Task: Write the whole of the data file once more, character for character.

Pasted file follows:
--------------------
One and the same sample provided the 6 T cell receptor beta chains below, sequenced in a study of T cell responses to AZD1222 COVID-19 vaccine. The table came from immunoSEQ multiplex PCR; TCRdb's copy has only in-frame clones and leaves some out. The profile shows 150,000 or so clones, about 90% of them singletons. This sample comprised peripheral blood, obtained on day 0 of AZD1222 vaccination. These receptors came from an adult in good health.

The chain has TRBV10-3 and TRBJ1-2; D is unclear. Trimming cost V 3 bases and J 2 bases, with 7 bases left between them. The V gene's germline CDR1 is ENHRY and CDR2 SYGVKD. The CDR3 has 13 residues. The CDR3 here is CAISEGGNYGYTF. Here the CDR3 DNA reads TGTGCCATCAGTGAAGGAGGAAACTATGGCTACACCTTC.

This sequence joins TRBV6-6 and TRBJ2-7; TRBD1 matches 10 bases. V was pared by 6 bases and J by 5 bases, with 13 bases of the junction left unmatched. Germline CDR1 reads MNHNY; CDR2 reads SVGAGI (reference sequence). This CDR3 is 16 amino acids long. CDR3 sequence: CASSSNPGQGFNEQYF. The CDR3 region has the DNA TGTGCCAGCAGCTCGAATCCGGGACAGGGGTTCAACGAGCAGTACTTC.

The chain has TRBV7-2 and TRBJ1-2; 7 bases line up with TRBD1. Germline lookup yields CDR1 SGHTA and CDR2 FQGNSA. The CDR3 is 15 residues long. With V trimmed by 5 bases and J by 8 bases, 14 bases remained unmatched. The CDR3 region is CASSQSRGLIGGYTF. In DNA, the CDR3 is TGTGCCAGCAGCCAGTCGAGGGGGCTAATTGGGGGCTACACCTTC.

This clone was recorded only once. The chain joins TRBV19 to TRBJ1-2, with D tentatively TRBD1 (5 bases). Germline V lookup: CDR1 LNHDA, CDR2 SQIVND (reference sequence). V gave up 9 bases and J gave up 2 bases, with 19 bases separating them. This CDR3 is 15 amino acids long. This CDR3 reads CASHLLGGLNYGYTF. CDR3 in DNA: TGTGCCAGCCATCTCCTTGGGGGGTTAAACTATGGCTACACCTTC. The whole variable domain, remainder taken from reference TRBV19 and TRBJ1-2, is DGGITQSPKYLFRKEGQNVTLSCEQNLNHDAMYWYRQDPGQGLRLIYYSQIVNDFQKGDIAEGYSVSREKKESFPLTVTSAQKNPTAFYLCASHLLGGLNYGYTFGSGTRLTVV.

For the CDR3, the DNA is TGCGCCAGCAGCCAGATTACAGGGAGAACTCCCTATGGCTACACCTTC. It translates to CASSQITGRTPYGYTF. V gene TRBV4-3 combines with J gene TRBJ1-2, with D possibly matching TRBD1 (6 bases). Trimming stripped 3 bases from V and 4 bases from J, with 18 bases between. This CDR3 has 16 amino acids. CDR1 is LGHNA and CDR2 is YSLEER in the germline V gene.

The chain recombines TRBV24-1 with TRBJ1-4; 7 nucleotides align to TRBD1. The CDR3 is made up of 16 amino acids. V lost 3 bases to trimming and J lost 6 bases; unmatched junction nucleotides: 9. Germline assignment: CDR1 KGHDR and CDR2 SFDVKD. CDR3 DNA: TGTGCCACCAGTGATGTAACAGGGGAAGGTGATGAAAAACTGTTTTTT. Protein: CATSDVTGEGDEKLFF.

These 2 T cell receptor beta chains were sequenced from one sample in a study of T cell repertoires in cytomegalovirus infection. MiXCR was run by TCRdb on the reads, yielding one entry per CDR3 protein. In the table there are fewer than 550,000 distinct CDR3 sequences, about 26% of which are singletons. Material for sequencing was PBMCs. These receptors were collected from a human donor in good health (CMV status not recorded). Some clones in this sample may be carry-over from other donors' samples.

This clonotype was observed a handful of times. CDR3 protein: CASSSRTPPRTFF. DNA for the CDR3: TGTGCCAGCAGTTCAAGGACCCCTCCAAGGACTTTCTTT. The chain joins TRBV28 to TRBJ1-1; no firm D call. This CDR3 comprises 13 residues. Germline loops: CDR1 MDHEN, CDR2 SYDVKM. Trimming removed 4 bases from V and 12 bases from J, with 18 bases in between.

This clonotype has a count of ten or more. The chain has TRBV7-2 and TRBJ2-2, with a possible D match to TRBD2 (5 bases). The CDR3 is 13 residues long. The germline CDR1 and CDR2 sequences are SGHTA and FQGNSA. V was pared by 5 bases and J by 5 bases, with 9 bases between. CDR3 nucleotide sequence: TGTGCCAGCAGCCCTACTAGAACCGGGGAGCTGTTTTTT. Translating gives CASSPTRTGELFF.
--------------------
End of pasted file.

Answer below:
One and the same sample provided the 6 T cell receptor beta chains below, sequenced in a study of T cell responses to AZD1222 COVID-19 vaccine. The table came from immunoSEQ multiplex PCR; TCRdb's copy has only in-frame clones and leaves some out. The profile shows 150,000 or so clones, about 90% of them singletons. This sample comprised peripheral blood, obtained on day 0 of AZD1222 vaccination. These receptors came from an adult in good health.

The chain has TRBV10-3 and TRBJ1-2; D is unclear. Trimming cost V 3 bases and J 2 bases, with 7 bases left between them. The V gene's germline CDR1 is ENHRY and CDR2 SYGVKD. The CDR3 has 13 residues. The CDR3 here is CAISEGGNYGYTF. Here the CDR3 DNA reads TGTGCCATCAGTGAAGGAGGAAACTATGGCTACACCTTC.

This sequence joins TRBV6-6 and TRBJ2-7; TRBD1 matches 10 bases. V was pared by 6 bases and J by 5 bases, with 13 bases of the junction left unmatched. Germline CDR1 reads MNHNY; CDR2 reads SVGAGI (reference sequence). This CDR3 is 16 amino acids long. CDR3 sequence: CASSSNPGQGFNEQYF. The CDR3 region has the DNA TGTGCCAGCAGCTCGAATCCGGGACAGGGGTTCAACGAGCAGTACTTC.

The chain has TRBV7-2 and TRBJ1-2; 7 bases line up with TRBD1. Germline lookup yields CDR1 SGHTA and CDR2 FQGNSA. The CDR3 is 15 residues long. With V trimmed by 5 bases and J by 8 bases, 14 bases remained unmatched. The CDR3 region is CASSQSRGLIGGYTF. In DNA, the CDR3 is TGTGCCAGCAGCCAGTCGAGGGGGCTAATTGGGGGCTACACCTTC.

This clone was recorded only once. The chain joins TRBV19 to TRBJ1-2, with D tentatively TRBD1 (5 bases). Germline V lookup: CDR1 LNHDA, CDR2 SQIVND (reference sequence). V gave up 9 bases and J gave up 2 bases, with 19 bases separating them. This CDR3 is 15 amino acids long. This CDR3 reads CASHLLGGLNYGYTF. CDR3 in DNA: TGTGCCAGCCATCTCCTTGGGGGGTTAAACTATGGCTACACCTTC. The whole variable domain, remainder taken from reference TRBV19 and TRBJ1-2, is DGGITQSPKYLFRKEGQNVTLSCEQNLNHDAMYWYRQDPGQGLRLIYYSQIVNDFQKGDIAEGYSVSREKKESFPLTVTSAQKNPTAFYLCASHLLGGLNYGYTFGSGTRLTVV.

For the CDR3, the DNA is TGCGCCAGCAGCCAGATTACAGGGAGAACTCCCTATGGCTACACCTTC. It translates to CASSQITGRTPYGYTF. V gene TRBV4-3 combines with J gene TRBJ1-2, with D possibly matching TRBD1 (6 bases). Trimming stripped 3 bases from V and 4 bases from J, with 18 bases between. This CDR3 has 16 amino acids. CDR1 is LGHNA and CDR2 is YSLEER in the germline V gene.

The chain recombines TRBV24-1 with TRBJ1-4; 7 nucleotides align to TRBD1. The CDR3 is made up of 16 amino acids. V lost 3 bases to trimming and J lost 6 bases; unmatched junction nucleotides: 9. Germline assignment: CDR1 KGHDR and CDR2 SFDVKD. CDR3 DNA: TGTGCCACCAGTGATGTAACAGGGGAAGGTGATGAAAAACTGTTTTTT. Protein: CATSDVTGEGDEKLFF.

These 2 T cell receptor beta chains were sequenced from one sample in a study of T cell repertoires in cytomegalovirus infection. MiXCR was run by TCRdb on the reads, yielding one entry per CDR3 protein. In the table there are fewer than 550,000 distinct CDR3 sequences, about 26% of which are singletons. Material for sequencing was PBMCs. These receptors were collected from a human donor in good health (CMV status not recorded). Some clones in this sample may be carry-over from other donors' samples.

This clonotype was observed a handful of times. CDR3 protein: CASSSRTPPRTFF. DNA for the CDR3: TGTGCCAGCAGTTCAAGGACCCCTCCAAGGACTTTCTTT. The chain joins TRBV28 to TRBJ1-1; no firm D call. This CDR3 comprises 13 residues. Germline loops: CDR1 MDHEN, CDR2 SYDVKM. Trimming removed 4 bases from V and 12 bases from J, with 18 bases in between.

This clonotype has a count of ten or more. The chain has TRBV7-2 and TRBJ2-2, with a possible D match to TRBD2 (5 bases). The CDR3 is 13 residues long. The germline CDR1 and CDR2 sequences are SGHTA and FQGNSA. V was pared by 5 bases and J by 5 bases, with 9 bases between. CDR3 nucleotide sequence: TGTGCCAGCAGCCCTACTAGAACCGGGGAGCTGTTTTTT. Translating gives CASSPTRTGELFF.